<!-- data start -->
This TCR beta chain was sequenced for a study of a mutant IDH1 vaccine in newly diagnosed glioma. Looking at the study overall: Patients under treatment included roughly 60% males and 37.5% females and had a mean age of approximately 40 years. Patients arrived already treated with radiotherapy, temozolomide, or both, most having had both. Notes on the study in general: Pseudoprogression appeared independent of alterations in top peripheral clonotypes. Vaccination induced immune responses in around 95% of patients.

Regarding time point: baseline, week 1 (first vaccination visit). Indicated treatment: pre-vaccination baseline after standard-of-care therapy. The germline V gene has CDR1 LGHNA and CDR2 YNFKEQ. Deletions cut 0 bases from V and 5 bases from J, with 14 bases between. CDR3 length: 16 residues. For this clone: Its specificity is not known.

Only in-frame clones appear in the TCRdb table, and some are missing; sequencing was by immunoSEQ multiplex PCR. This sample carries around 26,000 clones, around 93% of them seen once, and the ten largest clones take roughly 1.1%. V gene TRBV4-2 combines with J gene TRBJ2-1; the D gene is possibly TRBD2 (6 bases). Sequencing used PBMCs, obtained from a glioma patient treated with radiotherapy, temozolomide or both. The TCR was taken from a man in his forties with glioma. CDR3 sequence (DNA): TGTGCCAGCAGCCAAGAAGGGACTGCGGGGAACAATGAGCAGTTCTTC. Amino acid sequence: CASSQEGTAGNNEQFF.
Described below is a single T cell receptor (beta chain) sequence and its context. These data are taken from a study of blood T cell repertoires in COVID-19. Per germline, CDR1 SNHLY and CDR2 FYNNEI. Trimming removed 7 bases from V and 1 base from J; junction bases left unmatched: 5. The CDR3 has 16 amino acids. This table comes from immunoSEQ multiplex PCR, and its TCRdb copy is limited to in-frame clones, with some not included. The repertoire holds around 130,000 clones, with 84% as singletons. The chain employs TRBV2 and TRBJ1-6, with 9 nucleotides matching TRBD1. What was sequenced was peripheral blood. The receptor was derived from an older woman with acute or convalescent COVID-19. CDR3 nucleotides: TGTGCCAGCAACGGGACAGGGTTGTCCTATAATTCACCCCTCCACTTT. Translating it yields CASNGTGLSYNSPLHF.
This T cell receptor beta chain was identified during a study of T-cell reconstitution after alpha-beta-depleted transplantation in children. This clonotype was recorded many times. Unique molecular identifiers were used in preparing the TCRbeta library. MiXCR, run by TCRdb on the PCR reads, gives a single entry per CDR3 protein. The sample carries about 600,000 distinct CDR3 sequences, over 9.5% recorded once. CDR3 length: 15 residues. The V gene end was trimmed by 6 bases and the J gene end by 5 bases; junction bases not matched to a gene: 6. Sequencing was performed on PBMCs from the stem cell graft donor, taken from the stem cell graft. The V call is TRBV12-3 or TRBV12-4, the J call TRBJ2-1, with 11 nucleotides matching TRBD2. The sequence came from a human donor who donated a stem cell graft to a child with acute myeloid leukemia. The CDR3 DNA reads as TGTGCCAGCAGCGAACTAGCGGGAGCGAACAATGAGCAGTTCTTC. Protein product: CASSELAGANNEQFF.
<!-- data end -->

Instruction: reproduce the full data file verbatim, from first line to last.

This TCR beta chain was sequenced for a study of a mutant IDH1 vaccine in newly diagnosed glioma. Looking at the study overall: Patients under treatment included roughly 60% males and 37.5% females and had a mean age of approximately 40 years. Patients arrived already treated with radiotherapy, temozolomide, or both, most having had both. Notes on the study in general: Pseudoprogression appeared independent of alterations in top peripheral clonotypes. Vaccination induced immune responses in around 95% of patients.

Regarding time point: baseline, week 1 (first vaccination visit). Indicated treatment: pre-vaccination baseline after standard-of-care therapy. The germline V gene has CDR1 LGHNA and CDR2 YNFKEQ. Deletions cut 0 bases from V and 5 bases from J, with 14 bases between. CDR3 length: 16 residues. For this clone: Its specificity is not known.

Only in-frame clones appear in the TCRdb table, and some are missing; sequencing was by immunoSEQ multiplex PCR. This sample carries around 26,000 clones, around 93% of them seen once, and the ten largest clones take roughly 1.1%. V gene TRBV4-2 combines with J gene TRBJ2-1; the D gene is possibly TRBD2 (6 bases). Sequencing used PBMCs, obtained from a glioma patient treated with radiotherapy, temozolomide or both. The TCR was taken from a man in his forties with glioma. CDR3 sequence (DNA): TGTGCCAGCAGCCAAGAAGGGACTGCGGGGAACAATGAGCAGTTCTTC. Amino acid sequence: CASSQEGTAGNNEQFF.
Described below is a single T cell receptor (beta chain) sequence and its context. These data are taken from a study of blood T cell repertoires in COVID-19. Per germline, CDR1 SNHLY and CDR2 FYNNEI. Trimming removed 7 bases from V and 1 base from J; junction bases left unmatched: 5. The CDR3 has 16 amino acids. This table comes from immunoSEQ multiplex PCR, and its TCRdb copy is limited to in-frame clones, with some not included. The repertoire holds around 130,000 clones, with 84% as singletons. The chain employs TRBV2 and TRBJ1-6, with 9 nucleotides matching TRBD1. What was sequenced was peripheral blood. The receptor was derived from an older woman with acute or convalescent COVID-19. CDR3 nucleotides: TGTGCCAGCAACGGGACAGGGTTGTCCTATAATTCACCCCTCCACTTT. Translating it yields CASNGTGLSYNSPLHF.
This T cell receptor beta chain was identified during a study of T-cell reconstitution after alpha-beta-depleted transplantation in children. This clonotype was recorded many times. Unique molecular identifiers were used in preparing the TCRbeta library. MiXCR, run by TCRdb on the PCR reads, gives a single entry per CDR3 protein. The sample carries about 600,000 distinct CDR3 sequences, over 9.5% recorded once. CDR3 length: 15 residues. The V gene end was trimmed by 6 bases and the J gene end by 5 bases; junction bases not matched to a gene: 6. Sequencing was performed on PBMCs from the stem cell graft donor, taken from the stem cell graft. The V call is TRBV12-3 or TRBV12-4, the J call TRBJ2-1, with 11 nucleotides matching TRBD2. The sequence came from a human donor who donated a stem cell graft to a child with acute myeloid leukemia. The CDR3 DNA reads as TGTGCCAGCAGCGAACTAGCGGGAGCGAACAATGAGCAGTTCTTC. Protein product: CASSELAGANNEQFF.